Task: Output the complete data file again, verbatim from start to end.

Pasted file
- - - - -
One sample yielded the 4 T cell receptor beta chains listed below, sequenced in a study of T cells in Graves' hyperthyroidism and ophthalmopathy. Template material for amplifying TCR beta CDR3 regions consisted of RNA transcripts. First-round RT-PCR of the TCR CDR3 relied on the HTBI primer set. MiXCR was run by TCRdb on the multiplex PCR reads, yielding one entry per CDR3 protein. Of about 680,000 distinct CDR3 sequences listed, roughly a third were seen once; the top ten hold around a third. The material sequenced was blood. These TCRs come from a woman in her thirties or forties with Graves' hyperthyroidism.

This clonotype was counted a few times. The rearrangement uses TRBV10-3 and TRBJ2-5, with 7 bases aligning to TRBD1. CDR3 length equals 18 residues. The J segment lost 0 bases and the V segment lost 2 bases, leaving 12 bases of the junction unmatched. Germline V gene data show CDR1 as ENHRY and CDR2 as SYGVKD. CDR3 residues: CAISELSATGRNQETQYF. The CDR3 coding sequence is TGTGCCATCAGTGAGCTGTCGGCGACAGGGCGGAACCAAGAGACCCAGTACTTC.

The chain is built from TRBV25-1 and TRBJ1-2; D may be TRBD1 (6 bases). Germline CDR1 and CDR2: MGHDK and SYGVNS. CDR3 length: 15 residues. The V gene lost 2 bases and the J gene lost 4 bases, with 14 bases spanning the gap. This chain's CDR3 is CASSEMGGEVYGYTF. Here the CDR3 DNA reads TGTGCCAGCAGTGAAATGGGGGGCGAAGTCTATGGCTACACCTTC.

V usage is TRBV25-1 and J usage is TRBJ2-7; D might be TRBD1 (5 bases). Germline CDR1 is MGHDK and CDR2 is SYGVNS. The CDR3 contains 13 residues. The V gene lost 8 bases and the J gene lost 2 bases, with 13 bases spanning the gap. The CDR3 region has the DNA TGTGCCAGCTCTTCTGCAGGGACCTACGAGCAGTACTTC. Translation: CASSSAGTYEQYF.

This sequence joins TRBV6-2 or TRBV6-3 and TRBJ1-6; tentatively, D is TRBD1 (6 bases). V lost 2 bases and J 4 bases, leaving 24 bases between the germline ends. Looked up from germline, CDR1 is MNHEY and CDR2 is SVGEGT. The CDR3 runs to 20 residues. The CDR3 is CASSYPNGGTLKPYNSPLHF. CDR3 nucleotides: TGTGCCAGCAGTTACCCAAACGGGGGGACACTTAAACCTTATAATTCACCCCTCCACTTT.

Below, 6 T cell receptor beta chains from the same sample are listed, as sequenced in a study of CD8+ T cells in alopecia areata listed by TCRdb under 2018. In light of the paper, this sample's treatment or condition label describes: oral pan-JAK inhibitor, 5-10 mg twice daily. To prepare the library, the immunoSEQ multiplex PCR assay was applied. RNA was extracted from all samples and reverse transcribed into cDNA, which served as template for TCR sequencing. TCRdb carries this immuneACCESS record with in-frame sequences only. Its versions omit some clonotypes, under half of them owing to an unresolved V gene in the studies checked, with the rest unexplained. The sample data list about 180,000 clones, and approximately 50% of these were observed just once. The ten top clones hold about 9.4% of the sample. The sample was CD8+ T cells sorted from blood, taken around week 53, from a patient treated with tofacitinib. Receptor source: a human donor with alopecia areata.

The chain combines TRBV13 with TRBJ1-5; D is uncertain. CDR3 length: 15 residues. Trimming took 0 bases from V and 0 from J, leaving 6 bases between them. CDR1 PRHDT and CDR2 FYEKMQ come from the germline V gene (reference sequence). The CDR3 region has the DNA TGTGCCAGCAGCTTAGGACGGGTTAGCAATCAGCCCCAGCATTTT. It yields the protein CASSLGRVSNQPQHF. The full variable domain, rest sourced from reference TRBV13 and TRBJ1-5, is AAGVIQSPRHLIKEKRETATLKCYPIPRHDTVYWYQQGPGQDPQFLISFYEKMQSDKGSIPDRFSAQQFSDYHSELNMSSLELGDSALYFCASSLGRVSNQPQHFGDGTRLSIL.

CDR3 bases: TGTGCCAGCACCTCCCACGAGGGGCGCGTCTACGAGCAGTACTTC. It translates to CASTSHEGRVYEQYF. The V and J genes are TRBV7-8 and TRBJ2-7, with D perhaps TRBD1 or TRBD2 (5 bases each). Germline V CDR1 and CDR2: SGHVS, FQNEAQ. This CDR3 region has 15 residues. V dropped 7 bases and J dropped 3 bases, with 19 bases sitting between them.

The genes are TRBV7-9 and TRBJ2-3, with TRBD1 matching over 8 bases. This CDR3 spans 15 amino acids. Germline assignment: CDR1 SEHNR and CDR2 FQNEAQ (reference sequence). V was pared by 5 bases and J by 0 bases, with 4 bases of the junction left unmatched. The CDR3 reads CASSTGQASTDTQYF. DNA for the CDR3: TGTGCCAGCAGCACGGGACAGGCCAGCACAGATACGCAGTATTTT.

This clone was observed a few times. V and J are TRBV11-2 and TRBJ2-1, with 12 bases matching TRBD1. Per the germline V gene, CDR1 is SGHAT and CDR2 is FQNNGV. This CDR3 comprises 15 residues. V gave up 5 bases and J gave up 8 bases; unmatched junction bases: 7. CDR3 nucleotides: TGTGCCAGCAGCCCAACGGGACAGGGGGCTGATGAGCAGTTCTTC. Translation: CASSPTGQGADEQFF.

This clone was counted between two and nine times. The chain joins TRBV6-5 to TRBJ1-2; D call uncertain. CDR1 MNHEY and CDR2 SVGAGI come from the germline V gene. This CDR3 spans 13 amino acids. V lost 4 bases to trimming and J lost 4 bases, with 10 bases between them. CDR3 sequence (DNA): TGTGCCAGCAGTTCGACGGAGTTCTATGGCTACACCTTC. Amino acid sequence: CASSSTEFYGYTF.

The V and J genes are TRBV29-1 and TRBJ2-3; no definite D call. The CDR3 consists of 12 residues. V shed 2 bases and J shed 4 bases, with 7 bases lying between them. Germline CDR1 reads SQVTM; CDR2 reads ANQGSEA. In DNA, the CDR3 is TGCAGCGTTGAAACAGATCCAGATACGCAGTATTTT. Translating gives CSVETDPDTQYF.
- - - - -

One sample yielded the 4 T cell receptor beta chains listed below, sequenced in a study of T cells in Graves' hyperthyroidism and ophthalmopathy. Template material for amplifying TCR beta CDR3 regions consisted of RNA transcripts. First-round RT-PCR of the TCR CDR3 relied on the HTBI primer set. MiXCR was run by TCRdb on the multiplex PCR reads, yielding one entry per CDR3 protein. Of about 680,000 distinct CDR3 sequences listed, roughly a third were seen once; the top ten hold around a third. The material sequenced was blood. These TCRs come from a woman in her thirties or forties with Graves' hyperthyroidism.

This clonotype was counted a few times. The rearrangement uses TRBV10-3 and TRBJ2-5, with 7 bases aligning to TRBD1. CDR3 length equals 18 residues. The J segment lost 0 bases and the V segment lost 2 bases, leaving 12 bases of the junction unmatched. Germline V gene data show CDR1 as ENHRY and CDR2 as SYGVKD. CDR3 residues: CAISELSATGRNQETQYF. The CDR3 coding sequence is TGTGCCATCAGTGAGCTGTCGGCGACAGGGCGGAACCAAGAGACCCAGTACTTC.

The chain is built from TRBV25-1 and TRBJ1-2; D may be TRBD1 (6 bases). Germline CDR1 and CDR2: MGHDK and SYGVNS. CDR3 length: 15 residues. The V gene lost 2 bases and the J gene lost 4 bases, with 14 bases spanning the gap. This chain's CDR3 is CASSEMGGEVYGYTF. Here the CDR3 DNA reads TGTGCCAGCAGTGAAATGGGGGGCGAAGTCTATGGCTACACCTTC.

V usage is TRBV25-1 and J usage is TRBJ2-7; D might be TRBD1 (5 bases). Germline CDR1 is MGHDK and CDR2 is SYGVNS. The CDR3 contains 13 residues. The V gene lost 8 bases and the J gene lost 2 bases, with 13 bases spanning the gap. The CDR3 region has the DNA TGTGCCAGCTCTTCTGCAGGGACCTACGAGCAGTACTTC. Translation: CASSSAGTYEQYF.

This sequence joins TRBV6-2 or TRBV6-3 and TRBJ1-6; tentatively, D is TRBD1 (6 bases). V lost 2 bases and J 4 bases, leaving 24 bases between the germline ends. Looked up from germline, CDR1 is MNHEY and CDR2 is SVGEGT. The CDR3 runs to 20 residues. The CDR3 is CASSYPNGGTLKPYNSPLHF. CDR3 nucleotides: TGTGCCAGCAGTTACCCAAACGGGGGGACACTTAAACCTTATAATTCACCCCTCCACTTT.

Below, 6 T cell receptor beta chains from the same sample are listed, as sequenced in a study of CD8+ T cells in alopecia areata listed by TCRdb under 2018. In light of the paper, this sample's treatment or condition label describes: oral pan-JAK inhibitor, 5-10 mg twice daily. To prepare the library, the immunoSEQ multiplex PCR assay was applied. RNA was extracted from all samples and reverse transcribed into cDNA, which served as template for TCR sequencing. TCRdb carries this immuneACCESS record with in-frame sequences only. Its versions omit some clonotypes, under half of them owing to an unresolved V gene in the studies checked, with the rest unexplained. The sample data list about 180,000 clones, and approximately 50% of these were observed just once. The ten top clones hold about 9.4% of the sample. The sample was CD8+ T cells sorted from blood, taken around week 53, from a patient treated with tofacitinib. Receptor source: a human donor with alopecia areata.

The chain combines TRBV13 with TRBJ1-5; D is uncertain. CDR3 length: 15 residues. Trimming took 0 bases from V and 0 from J, leaving 6 bases between them. CDR1 PRHDT and CDR2 FYEKMQ come from the germline V gene (reference sequence). The CDR3 region has the DNA TGTGCCAGCAGCTTAGGACGGGTTAGCAATCAGCCCCAGCATTTT. It yields the protein CASSLGRVSNQPQHF. The full variable domain, rest sourced from reference TRBV13 and TRBJ1-5, is AAGVIQSPRHLIKEKRETATLKCYPIPRHDTVYWYQQGPGQDPQFLISFYEKMQSDKGSIPDRFSAQQFSDYHSELNMSSLELGDSALYFCASSLGRVSNQPQHFGDGTRLSIL.

CDR3 bases: TGTGCCAGCACCTCCCACGAGGGGCGCGTCTACGAGCAGTACTTC. It translates to CASTSHEGRVYEQYF. The V and J genes are TRBV7-8 and TRBJ2-7, with D perhaps TRBD1 or TRBD2 (5 bases each). Germline V CDR1 and CDR2: SGHVS, FQNEAQ. This CDR3 region has 15 residues. V dropped 7 bases and J dropped 3 bases, with 19 bases sitting between them.

The genes are TRBV7-9 and TRBJ2-3, with TRBD1 matching over 8 bases. This CDR3 spans 15 amino acids. Germline assignment: CDR1 SEHNR and CDR2 FQNEAQ (reference sequence). V was pared by 5 bases and J by 0 bases, with 4 bases of the junction left unmatched. The CDR3 reads CASSTGQASTDTQYF. DNA for the CDR3: TGTGCCAGCAGCACGGGACAGGCCAGCACAGATACGCAGTATTTT.

This clone was observed a few times. V and J are TRBV11-2 and TRBJ2-1, with 12 bases matching TRBD1. Per the germline V gene, CDR1 is SGHAT and CDR2 is FQNNGV. This CDR3 comprises 15 residues. V gave up 5 bases and J gave up 8 bases; unmatched junction bases: 7. CDR3 nucleotides: TGTGCCAGCAGCCCAACGGGACAGGGGGCTGATGAGCAGTTCTTC. Translation: CASSPTGQGADEQFF.

This clone was counted between two and nine times. The chain joins TRBV6-5 to TRBJ1-2; D call uncertain. CDR1 MNHEY and CDR2 SVGAGI come from the germline V gene. This CDR3 spans 13 amino acids. V lost 4 bases to trimming and J lost 4 bases, with 10 bases between them. CDR3 sequence (DNA): TGTGCCAGCAGTTCGACGGAGTTCTATGGCTACACCTTC. Amino acid sequence: CASSSTEFYGYTF.

The V and J genes are TRBV29-1 and TRBJ2-3; no definite D call. The CDR3 consists of 12 residues. V shed 2 bases and J shed 4 bases, with 7 bases lying between them. Germline CDR1 reads SQVTM; CDR2 reads ANQGSEA. In DNA, the CDR3 is TGCAGCGTTGAAACAGATCCAGATACGCAGTATTTT. Translating gives CSVETDPDTQYF.